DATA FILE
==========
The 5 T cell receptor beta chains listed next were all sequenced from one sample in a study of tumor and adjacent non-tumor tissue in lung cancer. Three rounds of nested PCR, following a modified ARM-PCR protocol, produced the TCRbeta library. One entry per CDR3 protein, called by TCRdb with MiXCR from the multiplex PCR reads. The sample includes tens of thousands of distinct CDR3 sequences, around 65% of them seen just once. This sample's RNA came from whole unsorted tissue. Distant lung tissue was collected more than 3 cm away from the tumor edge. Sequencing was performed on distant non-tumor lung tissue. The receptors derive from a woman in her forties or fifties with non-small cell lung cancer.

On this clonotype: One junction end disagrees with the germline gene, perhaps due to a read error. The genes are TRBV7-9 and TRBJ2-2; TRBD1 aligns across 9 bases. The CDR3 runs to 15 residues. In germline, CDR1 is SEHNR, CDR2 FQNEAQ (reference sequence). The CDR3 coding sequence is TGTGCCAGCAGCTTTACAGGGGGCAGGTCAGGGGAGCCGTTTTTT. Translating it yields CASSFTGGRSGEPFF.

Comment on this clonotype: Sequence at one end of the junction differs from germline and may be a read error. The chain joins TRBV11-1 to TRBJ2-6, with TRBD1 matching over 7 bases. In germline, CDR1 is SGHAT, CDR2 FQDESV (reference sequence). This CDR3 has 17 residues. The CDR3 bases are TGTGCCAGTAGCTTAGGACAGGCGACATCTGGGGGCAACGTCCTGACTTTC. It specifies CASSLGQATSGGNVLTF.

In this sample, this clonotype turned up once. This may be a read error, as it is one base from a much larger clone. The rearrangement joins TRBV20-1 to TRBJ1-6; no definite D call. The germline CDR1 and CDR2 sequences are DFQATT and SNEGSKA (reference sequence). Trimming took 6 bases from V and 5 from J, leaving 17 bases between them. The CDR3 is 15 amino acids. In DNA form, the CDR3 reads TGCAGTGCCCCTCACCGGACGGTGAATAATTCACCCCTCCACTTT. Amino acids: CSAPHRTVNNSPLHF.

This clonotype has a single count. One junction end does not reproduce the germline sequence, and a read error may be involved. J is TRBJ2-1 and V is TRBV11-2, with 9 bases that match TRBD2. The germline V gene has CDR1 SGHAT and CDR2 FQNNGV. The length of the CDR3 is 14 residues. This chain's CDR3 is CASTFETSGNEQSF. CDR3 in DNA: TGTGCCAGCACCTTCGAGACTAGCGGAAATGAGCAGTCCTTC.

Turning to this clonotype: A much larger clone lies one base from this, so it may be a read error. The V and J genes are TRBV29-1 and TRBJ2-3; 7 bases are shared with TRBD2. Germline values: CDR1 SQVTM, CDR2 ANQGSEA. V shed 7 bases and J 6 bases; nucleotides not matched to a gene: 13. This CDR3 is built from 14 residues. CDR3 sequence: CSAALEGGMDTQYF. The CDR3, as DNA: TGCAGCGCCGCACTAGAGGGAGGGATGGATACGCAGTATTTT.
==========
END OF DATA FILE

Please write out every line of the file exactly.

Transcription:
The 5 T cell receptor beta chains listed next were all sequenced from one sample in a study of tumor and adjacent non-tumor tissue in lung cancer. Three rounds of nested PCR, following a modified ARM-PCR protocol, produced the TCRbeta library. One entry per CDR3 protein, called by TCRdb with MiXCR from the multiplex PCR reads. The sample includes tens of thousands of distinct CDR3 sequences, around 65% of them seen just once. This sample's RNA came from whole unsorted tissue. Distant lung tissue was collected more than 3 cm away from the tumor edge. Sequencing was performed on distant non-tumor lung tissue. The receptors derive from a woman in her forties or fifties with non-small cell lung cancer.

On this clonotype: One junction end disagrees with the germline gene, perhaps due to a read error. The genes are TRBV7-9 and TRBJ2-2; TRBD1 aligns across 9 bases. The CDR3 runs to 15 residues. In germline, CDR1 is SEHNR, CDR2 FQNEAQ (reference sequence). The CDR3 coding sequence is TGTGCCAGCAGCTTTACAGGGGGCAGGTCAGGGGAGCCGTTTTTT. Translating it yields CASSFTGGRSGEPFF.

Comment on this clonotype: Sequence at one end of the junction differs from germline and may be a read error. The chain joins TRBV11-1 to TRBJ2-6, with TRBD1 matching over 7 bases. In germline, CDR1 is SGHAT, CDR2 FQDESV (reference sequence). This CDR3 has 17 residues. The CDR3 bases are TGTGCCAGTAGCTTAGGACAGGCGACATCTGGGGGCAACGTCCTGACTTTC. It specifies CASSLGQATSGGNVLTF.

In this sample, this clonotype turned up once. This may be a read error, as it is one base from a much larger clone. The rearrangement joins TRBV20-1 to TRBJ1-6; no definite D call. The germline CDR1 and CDR2 sequences are DFQATT and SNEGSKA (reference sequence). Trimming took 6 bases from V and 5 from J, leaving 17 bases between them. The CDR3 is 15 amino acids. In DNA form, the CDR3 reads TGCAGTGCCCCTCACCGGACGGTGAATAATTCACCCCTCCACTTT. Amino acids: CSAPHRTVNNSPLHF.

This clonotype has a single count. One junction end does not reproduce the germline sequence, and a read error may be involved. J is TRBJ2-1 and V is TRBV11-2, with 9 bases that match TRBD2. The germline V gene has CDR1 SGHAT and CDR2 FQNNGV. The length of the CDR3 is 14 residues. This chain's CDR3 is CASTFETSGNEQSF. CDR3 in DNA: TGTGCCAGCACCTTCGAGACTAGCGGAAATGAGCAGTCCTTC.

Turning to this clonotype: A much larger clone lies one base from this, so it may be a read error. The V and J genes are TRBV29-1 and TRBJ2-3; 7 bases are shared with TRBD2. Germline values: CDR1 SQVTM, CDR2 ANQGSEA. V shed 7 bases and J 6 bases; nucleotides not matched to a gene: 13. This CDR3 is built from 14 residues. CDR3 sequence: CSAALEGGMDTQYF. The CDR3, as DNA: TGCAGCGCCGCACTAGAGGGAGGGATGGATACGCAGTATTTT.